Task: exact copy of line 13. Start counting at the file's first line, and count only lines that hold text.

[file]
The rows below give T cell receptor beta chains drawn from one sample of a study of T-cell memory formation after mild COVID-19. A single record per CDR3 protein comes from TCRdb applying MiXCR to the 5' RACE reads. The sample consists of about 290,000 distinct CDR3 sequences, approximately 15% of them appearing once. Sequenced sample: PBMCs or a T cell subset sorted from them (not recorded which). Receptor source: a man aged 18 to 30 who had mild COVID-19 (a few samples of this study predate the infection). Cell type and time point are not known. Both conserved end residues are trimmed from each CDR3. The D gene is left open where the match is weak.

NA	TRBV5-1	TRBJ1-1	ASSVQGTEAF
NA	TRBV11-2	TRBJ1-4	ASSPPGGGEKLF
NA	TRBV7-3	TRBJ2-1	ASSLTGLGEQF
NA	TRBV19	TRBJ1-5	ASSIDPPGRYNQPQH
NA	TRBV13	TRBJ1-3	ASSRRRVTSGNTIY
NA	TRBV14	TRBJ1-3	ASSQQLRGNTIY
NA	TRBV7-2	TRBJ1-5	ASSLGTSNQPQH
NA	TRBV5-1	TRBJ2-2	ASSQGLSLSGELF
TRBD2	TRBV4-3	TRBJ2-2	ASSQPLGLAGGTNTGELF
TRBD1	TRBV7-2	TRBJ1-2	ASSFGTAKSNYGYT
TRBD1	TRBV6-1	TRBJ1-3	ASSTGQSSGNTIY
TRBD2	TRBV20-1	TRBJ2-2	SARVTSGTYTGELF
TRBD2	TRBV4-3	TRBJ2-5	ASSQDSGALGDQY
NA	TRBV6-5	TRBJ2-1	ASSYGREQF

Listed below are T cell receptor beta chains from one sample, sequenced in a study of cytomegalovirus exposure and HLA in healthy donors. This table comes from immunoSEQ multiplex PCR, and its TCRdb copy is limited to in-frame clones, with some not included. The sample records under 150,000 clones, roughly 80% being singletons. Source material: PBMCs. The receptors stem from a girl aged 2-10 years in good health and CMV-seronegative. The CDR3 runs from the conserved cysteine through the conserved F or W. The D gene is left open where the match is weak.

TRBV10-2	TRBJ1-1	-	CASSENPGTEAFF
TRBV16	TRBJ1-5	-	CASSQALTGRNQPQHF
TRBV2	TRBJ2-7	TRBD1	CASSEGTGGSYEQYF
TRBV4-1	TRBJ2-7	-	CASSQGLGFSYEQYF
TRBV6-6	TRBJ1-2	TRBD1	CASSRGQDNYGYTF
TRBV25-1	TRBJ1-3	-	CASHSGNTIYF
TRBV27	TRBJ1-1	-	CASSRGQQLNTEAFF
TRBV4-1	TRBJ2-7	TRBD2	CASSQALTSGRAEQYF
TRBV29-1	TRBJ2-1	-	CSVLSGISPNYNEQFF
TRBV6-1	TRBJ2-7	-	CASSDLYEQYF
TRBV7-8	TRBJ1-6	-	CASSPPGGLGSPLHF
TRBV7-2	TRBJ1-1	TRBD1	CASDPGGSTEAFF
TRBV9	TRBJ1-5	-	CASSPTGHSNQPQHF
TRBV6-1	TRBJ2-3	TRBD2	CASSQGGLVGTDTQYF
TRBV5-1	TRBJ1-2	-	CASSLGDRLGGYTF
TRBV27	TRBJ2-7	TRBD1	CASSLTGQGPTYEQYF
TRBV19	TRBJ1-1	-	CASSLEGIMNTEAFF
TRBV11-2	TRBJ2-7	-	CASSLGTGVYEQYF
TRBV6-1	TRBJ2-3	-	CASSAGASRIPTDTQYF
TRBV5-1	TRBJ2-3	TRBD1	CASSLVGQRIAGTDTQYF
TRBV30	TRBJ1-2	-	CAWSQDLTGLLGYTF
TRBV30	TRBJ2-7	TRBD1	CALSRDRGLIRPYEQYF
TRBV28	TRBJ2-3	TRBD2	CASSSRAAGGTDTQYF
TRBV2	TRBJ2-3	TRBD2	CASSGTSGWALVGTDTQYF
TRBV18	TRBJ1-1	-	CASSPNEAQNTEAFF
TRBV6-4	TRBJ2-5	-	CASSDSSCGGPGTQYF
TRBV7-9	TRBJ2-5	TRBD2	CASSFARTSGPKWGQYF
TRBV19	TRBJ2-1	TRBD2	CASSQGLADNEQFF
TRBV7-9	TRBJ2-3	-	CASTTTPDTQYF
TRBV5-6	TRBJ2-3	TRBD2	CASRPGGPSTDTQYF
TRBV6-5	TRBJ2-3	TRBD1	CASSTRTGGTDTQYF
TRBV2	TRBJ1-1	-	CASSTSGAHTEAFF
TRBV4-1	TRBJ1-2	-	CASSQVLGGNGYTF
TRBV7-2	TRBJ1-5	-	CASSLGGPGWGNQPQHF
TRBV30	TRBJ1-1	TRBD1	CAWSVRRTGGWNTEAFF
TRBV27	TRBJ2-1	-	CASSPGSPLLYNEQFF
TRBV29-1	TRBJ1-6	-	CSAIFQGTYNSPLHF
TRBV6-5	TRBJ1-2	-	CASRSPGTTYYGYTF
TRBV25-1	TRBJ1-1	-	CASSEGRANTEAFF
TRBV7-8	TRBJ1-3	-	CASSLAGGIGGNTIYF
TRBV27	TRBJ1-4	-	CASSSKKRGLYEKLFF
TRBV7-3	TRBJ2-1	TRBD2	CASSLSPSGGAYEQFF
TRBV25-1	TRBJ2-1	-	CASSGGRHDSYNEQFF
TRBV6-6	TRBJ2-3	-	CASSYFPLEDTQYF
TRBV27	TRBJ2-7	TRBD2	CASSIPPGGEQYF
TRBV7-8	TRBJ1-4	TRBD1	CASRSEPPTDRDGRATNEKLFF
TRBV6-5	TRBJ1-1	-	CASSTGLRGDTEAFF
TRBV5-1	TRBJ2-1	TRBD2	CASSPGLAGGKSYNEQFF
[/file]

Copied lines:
TRBD2	TRBV20-1	TRBJ2-2	SARVTSGTYTGELF